So there was most likely extraordinarily little reference material, other than the live horses themselves. Maybe this makes the idea of one artist sneaking in to see the work of another artist a little less puzzling, regardless of how proud those artists might be.
As I say this hits me over the head so strongly that it’s hard to even think about things like comparing them. But if someone were to set me down in front of the original illustrations I’m sure I’d come up with something. As it is though it’s hard to say much, except that the Leonardo sepia drawing is stunning.
All I’ve said of course applies to all the horse sculptures that we’ve been looking at over the past few weeks. As I’ve been looking at them it’s really hit me that all these accomplishments are based on strict observation of real life, and not much else. Pretty impressive.
Ken: Again you came up with such a loaded subject. You always do that. If I put off answering, it isn’t because I have nothing to say but because I have too much to say and don’t want to, as the Spaniards say, “open that melon”[then you have to eat it all]. I have often had your same thoughts when considering old drawings and paintings, and your same admiration for them. I sometimes wonder if photography hasn’t been a curse, as far as art goes. (Photography art is its own thing, of course).
The worst is the presumption that what the camera sees is the “real thing”, the truth. In fact the camera is as mindless as a cow and is only good if it is directed with a mind. Good drawings explain. Photos just stare at the thing. They have no emphasis, no accent, even if the photographer aims at his object. They are full of puzzling shadows and extraneous material. They are notoriously two-dimensional—instantly you know when a painting or drawing is a copy of a photo by the lack of relief. They mislead as to movement: you have to guess at the moment. The perspective is often uninteresting or uninformative. So many things. Those old masters made their eyes look with an idea and they recorded what they saw with lines and shadows guided by that same idea and as uniquely theirs as their fingerprint. That was half their secret.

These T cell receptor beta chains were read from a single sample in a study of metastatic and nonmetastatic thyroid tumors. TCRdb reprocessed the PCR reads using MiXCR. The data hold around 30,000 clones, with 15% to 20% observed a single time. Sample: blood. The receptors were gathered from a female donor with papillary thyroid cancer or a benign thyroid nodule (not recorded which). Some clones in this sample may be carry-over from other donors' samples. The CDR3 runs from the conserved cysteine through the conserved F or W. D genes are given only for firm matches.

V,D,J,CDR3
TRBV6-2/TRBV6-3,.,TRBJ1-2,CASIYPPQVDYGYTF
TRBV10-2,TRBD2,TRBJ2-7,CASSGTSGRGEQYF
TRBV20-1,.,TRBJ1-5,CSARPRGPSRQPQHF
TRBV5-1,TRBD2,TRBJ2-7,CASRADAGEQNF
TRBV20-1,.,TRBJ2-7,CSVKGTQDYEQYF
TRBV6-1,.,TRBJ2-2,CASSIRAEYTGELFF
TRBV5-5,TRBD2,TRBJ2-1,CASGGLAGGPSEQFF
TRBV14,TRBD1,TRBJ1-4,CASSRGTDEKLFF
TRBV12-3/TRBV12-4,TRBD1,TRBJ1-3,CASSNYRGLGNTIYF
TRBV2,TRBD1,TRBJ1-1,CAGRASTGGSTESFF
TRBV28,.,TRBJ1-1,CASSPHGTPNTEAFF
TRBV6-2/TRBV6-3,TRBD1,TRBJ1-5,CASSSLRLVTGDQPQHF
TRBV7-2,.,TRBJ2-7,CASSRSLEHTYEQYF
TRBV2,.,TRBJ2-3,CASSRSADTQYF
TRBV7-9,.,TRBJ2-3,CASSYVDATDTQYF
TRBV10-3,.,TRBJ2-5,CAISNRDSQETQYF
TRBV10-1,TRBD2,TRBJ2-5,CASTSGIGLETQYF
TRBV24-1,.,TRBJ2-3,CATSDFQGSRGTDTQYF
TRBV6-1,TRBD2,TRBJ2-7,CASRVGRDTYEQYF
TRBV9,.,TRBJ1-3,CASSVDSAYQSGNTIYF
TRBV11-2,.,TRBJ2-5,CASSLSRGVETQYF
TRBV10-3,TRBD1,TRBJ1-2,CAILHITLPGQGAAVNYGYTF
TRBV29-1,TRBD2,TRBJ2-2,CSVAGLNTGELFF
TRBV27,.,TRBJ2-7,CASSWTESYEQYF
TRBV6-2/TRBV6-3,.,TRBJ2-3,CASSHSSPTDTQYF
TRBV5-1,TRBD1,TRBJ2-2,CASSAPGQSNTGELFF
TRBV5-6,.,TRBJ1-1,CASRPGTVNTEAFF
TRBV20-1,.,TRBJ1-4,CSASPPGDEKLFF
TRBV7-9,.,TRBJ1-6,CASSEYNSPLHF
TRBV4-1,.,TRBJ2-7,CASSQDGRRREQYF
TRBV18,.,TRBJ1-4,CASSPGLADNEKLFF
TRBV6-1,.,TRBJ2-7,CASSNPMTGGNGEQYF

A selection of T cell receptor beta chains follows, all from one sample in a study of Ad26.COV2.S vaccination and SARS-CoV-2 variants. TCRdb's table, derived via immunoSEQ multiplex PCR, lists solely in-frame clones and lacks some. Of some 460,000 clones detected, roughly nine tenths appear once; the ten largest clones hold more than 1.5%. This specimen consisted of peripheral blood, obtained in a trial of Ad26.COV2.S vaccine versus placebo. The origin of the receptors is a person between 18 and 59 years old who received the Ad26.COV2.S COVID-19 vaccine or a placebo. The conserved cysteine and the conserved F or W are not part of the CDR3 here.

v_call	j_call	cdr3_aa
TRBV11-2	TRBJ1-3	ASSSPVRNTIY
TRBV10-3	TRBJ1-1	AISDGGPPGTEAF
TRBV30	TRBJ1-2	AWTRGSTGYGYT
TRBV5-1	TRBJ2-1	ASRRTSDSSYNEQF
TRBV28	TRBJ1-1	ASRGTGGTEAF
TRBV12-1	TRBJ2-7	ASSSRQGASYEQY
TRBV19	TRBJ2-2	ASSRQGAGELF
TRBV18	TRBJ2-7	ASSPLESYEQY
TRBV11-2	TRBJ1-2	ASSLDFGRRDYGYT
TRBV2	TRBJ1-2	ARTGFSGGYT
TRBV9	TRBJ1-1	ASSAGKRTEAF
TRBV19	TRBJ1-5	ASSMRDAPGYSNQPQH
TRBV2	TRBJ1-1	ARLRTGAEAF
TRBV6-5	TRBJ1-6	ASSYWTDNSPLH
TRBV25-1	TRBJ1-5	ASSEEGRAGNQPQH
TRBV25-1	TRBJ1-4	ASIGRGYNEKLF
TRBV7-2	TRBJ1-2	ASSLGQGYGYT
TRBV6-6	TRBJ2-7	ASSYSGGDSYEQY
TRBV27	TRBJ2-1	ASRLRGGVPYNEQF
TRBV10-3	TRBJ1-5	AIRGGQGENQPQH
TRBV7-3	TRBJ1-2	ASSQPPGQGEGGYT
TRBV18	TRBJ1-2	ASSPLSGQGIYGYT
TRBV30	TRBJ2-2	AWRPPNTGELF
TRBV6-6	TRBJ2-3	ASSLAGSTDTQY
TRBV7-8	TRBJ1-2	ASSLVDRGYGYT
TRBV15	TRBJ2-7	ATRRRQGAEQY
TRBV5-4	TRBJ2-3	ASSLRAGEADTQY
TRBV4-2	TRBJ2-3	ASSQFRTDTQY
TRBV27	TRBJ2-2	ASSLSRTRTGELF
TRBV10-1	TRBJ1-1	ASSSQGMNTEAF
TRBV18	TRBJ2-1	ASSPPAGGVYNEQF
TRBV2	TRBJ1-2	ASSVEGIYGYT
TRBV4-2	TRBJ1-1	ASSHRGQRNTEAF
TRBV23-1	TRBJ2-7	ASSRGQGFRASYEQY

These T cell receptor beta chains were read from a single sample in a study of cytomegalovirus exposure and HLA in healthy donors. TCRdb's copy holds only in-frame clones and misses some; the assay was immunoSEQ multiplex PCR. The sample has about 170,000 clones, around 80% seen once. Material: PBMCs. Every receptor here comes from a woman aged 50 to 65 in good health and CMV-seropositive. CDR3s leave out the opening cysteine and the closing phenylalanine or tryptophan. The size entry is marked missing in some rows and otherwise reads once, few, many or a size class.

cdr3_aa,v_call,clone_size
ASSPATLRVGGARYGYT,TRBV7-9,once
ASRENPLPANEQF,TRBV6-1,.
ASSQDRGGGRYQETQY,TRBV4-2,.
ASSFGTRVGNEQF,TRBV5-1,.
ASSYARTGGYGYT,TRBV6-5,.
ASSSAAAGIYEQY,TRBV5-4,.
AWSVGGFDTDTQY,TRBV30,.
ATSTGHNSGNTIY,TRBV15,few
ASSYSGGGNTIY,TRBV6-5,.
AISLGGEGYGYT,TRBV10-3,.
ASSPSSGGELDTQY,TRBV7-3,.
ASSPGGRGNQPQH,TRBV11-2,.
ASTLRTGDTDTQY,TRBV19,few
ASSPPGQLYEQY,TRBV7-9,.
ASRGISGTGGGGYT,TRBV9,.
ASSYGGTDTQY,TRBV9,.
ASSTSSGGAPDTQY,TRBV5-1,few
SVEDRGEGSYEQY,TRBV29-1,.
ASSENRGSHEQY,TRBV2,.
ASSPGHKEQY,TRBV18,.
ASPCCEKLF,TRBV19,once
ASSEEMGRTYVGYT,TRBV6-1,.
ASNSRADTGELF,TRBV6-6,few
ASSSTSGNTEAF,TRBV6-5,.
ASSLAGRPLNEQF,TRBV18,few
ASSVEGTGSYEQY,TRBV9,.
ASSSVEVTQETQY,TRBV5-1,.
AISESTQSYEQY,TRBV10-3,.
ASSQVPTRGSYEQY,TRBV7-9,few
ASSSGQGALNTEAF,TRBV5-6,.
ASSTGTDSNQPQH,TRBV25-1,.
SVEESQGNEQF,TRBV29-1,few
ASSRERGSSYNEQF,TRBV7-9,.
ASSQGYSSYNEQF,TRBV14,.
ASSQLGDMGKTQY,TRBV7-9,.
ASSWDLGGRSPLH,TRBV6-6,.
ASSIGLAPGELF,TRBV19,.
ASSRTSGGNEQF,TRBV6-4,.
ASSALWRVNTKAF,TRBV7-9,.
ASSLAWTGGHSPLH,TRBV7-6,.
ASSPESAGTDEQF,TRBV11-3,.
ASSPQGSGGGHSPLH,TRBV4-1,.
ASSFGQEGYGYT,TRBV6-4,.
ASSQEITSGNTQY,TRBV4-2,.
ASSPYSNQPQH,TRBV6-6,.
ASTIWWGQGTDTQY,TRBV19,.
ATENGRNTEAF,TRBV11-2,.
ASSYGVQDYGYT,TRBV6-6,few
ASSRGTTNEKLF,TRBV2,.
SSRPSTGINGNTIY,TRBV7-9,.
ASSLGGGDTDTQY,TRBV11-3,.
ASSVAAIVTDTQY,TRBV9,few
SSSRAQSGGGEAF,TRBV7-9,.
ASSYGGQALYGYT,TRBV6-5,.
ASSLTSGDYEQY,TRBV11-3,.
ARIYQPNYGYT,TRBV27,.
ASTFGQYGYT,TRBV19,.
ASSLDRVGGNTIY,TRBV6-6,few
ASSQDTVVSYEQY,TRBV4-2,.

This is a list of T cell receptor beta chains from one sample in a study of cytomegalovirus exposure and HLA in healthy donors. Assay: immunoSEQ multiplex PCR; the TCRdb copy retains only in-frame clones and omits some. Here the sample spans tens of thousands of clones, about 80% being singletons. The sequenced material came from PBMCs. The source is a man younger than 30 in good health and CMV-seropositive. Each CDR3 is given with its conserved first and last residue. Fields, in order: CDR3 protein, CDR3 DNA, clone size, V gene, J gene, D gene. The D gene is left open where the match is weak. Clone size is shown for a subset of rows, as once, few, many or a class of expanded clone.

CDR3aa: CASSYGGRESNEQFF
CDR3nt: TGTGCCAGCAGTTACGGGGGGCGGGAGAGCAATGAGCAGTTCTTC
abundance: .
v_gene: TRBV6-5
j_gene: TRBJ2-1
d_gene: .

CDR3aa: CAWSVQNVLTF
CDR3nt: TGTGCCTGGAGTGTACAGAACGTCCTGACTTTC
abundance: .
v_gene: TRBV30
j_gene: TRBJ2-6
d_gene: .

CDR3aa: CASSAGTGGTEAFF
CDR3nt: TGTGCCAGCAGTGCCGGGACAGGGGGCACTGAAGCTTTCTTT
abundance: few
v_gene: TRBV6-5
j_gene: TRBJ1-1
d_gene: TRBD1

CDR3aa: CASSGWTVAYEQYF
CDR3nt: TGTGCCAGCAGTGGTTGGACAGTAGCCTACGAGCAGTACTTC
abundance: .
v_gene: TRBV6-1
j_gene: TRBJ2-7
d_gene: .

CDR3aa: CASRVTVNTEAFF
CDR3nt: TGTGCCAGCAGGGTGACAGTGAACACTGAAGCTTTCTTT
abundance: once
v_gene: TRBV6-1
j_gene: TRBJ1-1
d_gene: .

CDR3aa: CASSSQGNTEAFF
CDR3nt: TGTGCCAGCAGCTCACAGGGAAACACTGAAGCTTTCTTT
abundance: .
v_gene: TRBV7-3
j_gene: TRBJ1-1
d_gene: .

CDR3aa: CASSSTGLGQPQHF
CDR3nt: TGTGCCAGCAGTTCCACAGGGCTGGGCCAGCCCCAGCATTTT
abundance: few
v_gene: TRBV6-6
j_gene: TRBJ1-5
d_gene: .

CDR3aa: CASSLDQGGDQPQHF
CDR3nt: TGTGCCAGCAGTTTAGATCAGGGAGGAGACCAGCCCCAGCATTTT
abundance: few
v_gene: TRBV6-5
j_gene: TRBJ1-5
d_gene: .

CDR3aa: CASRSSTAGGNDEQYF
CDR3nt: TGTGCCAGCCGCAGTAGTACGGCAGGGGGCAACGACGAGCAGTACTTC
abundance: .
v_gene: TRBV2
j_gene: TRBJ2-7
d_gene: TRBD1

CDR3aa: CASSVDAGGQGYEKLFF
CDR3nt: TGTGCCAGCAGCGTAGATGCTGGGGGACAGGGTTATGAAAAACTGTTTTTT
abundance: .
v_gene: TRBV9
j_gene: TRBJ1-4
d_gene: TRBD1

Didn’t you find that you learned more from the drawings by the masters than even from the animals themselves that stood (or perched!) in front of you? I did. Good were the academic drawings in textbooks like Lanteri and Ellenberger; but better were those by the masters, mostly masters before the last couple of centuries. And yes, real “fieldwork” was the best because you saw with your own ideas and drew your own “exaggerations”. And bad were photos; treacherous were photos. At least for life studies they are false friends.
Yes, actually I use to favor Michelangelo a lot more in almost every aspect but my opinion on the two have changed over time the more I study both of them. Although when it comes to the battle frescoes, I have no doubt that Leonardo’s composition is the superior one.